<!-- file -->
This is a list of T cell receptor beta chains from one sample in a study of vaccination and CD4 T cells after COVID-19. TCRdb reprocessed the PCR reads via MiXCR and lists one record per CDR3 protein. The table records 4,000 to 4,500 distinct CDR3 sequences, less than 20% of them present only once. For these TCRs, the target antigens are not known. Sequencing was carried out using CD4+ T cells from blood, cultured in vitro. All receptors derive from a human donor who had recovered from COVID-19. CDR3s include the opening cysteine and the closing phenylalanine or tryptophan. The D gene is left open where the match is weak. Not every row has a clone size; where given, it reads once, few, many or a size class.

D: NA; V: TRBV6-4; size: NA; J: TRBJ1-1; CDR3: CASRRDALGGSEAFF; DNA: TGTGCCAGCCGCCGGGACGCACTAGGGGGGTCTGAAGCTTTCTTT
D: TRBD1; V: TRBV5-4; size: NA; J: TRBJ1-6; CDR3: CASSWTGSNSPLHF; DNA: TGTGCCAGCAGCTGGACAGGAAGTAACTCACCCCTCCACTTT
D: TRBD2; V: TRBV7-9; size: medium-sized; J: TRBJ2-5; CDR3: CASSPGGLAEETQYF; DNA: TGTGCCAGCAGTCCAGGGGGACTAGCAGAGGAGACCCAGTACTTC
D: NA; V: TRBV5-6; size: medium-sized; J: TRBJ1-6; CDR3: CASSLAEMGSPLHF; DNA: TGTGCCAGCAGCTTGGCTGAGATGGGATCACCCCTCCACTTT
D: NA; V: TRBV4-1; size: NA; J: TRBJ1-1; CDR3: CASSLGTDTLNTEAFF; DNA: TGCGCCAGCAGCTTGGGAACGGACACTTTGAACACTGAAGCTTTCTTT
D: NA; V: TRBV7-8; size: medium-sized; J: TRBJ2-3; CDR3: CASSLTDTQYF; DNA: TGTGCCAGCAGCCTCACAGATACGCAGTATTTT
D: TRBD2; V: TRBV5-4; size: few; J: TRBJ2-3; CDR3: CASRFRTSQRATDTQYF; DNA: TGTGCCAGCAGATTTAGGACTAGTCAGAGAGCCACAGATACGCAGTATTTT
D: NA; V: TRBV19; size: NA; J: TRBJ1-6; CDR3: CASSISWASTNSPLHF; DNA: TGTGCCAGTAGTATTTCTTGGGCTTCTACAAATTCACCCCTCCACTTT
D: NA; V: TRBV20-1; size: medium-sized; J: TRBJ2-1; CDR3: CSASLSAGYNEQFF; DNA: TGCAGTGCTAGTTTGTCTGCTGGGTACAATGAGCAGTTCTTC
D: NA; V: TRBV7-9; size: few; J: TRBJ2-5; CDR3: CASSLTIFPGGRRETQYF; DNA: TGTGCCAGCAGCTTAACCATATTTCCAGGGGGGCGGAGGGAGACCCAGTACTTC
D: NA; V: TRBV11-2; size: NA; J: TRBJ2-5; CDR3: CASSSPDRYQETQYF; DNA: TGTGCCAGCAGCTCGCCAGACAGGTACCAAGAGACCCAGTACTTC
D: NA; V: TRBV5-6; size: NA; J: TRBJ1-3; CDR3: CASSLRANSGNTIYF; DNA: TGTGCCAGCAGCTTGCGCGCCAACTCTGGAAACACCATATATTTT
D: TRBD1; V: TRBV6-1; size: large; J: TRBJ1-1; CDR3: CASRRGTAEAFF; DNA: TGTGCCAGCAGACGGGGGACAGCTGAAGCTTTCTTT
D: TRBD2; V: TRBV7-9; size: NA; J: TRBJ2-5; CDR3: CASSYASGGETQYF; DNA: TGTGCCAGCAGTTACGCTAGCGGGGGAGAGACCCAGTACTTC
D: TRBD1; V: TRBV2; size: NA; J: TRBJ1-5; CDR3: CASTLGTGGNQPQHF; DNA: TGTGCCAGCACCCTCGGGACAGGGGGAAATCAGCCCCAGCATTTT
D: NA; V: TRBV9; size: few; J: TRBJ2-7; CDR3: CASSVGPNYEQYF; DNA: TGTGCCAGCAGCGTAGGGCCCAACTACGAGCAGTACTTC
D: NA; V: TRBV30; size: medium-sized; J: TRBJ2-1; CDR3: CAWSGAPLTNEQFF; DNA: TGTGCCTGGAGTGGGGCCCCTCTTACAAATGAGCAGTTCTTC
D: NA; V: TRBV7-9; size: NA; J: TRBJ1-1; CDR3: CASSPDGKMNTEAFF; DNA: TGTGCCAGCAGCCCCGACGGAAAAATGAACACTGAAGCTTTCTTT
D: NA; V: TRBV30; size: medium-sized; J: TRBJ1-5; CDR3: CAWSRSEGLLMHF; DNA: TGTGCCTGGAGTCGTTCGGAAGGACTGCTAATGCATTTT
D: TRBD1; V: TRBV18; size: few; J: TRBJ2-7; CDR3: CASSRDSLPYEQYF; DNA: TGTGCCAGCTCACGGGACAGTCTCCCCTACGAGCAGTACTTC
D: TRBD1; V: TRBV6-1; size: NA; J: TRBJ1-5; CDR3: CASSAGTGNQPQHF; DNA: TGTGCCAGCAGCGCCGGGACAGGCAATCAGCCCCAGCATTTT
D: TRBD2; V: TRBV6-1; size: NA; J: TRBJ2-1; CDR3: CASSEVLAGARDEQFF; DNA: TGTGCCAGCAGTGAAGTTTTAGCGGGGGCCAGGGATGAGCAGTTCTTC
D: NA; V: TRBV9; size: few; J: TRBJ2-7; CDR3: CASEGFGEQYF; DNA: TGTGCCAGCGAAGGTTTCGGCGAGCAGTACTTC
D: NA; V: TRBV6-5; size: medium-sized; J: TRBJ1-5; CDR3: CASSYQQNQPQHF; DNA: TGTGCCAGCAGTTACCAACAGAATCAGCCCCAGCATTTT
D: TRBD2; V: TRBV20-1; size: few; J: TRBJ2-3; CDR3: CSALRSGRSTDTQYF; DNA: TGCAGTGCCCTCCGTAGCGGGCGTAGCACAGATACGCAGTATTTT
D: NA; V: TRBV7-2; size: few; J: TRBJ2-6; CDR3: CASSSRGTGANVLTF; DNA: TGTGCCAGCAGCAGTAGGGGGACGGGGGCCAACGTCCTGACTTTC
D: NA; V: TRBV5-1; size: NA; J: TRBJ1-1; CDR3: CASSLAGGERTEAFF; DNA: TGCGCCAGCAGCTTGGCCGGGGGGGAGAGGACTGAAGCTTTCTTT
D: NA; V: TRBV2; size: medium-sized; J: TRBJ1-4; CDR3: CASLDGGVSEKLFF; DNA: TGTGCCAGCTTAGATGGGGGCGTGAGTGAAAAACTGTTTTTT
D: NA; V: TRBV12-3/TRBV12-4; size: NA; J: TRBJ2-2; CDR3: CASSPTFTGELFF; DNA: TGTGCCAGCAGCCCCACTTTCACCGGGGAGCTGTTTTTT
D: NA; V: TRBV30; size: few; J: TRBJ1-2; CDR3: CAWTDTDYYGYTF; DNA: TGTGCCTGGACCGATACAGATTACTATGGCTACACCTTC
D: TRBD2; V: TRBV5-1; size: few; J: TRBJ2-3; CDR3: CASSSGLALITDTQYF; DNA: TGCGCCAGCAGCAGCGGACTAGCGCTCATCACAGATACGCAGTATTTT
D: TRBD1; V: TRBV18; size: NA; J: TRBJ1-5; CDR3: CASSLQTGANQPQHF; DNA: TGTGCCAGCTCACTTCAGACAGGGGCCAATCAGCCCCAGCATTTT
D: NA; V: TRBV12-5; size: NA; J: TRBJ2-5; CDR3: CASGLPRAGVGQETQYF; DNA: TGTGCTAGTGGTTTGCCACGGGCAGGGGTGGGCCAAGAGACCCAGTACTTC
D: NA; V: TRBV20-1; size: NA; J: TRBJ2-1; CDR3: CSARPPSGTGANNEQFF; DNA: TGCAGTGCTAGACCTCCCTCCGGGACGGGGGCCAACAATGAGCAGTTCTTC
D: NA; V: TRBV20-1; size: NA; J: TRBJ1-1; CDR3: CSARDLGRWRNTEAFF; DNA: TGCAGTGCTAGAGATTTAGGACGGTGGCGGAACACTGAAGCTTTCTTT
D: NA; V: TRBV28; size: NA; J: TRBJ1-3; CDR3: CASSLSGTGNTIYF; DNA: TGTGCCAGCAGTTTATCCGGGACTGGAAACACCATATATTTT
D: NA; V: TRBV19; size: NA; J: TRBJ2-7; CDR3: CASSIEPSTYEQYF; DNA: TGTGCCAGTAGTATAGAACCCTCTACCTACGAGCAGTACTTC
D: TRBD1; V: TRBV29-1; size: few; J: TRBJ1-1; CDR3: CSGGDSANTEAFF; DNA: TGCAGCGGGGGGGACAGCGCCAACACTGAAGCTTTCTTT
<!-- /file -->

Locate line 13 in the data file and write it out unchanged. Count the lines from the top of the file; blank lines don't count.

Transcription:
D: NA; V: TRBV5-6; size: NA; J: TRBJ1-3; CDR3: CASSLRANSGNTIYF; DNA: TGTGCCAGCAGCTTGCGCGCCAACTCTGGAAACACCATATATTTT